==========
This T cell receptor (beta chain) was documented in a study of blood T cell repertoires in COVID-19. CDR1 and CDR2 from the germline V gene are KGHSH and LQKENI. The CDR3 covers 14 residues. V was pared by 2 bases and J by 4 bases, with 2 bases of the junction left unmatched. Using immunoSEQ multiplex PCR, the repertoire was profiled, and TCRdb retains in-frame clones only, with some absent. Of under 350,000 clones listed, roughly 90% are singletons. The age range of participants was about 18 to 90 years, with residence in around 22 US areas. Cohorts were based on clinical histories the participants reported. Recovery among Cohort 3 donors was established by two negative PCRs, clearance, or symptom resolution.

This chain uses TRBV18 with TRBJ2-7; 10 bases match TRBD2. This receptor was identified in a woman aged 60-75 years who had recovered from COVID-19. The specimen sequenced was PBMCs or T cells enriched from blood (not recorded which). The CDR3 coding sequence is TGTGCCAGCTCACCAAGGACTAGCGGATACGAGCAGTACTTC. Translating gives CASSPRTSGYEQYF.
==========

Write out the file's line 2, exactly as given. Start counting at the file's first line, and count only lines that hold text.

This chain uses TRBV18 with TRBJ2-7; 10 bases match TRBD2. This receptor was identified in a woman aged 60-75 years who had recovered from COVID-19. The specimen sequenced was PBMCs or T cells enriched from blood (not recorded which). The CDR3 coding sequence is TGTGCCAGCTCACCAAGGACTAGCGGATACGAGCAGTACTTC. Translating gives CASSPRTSGYEQYF.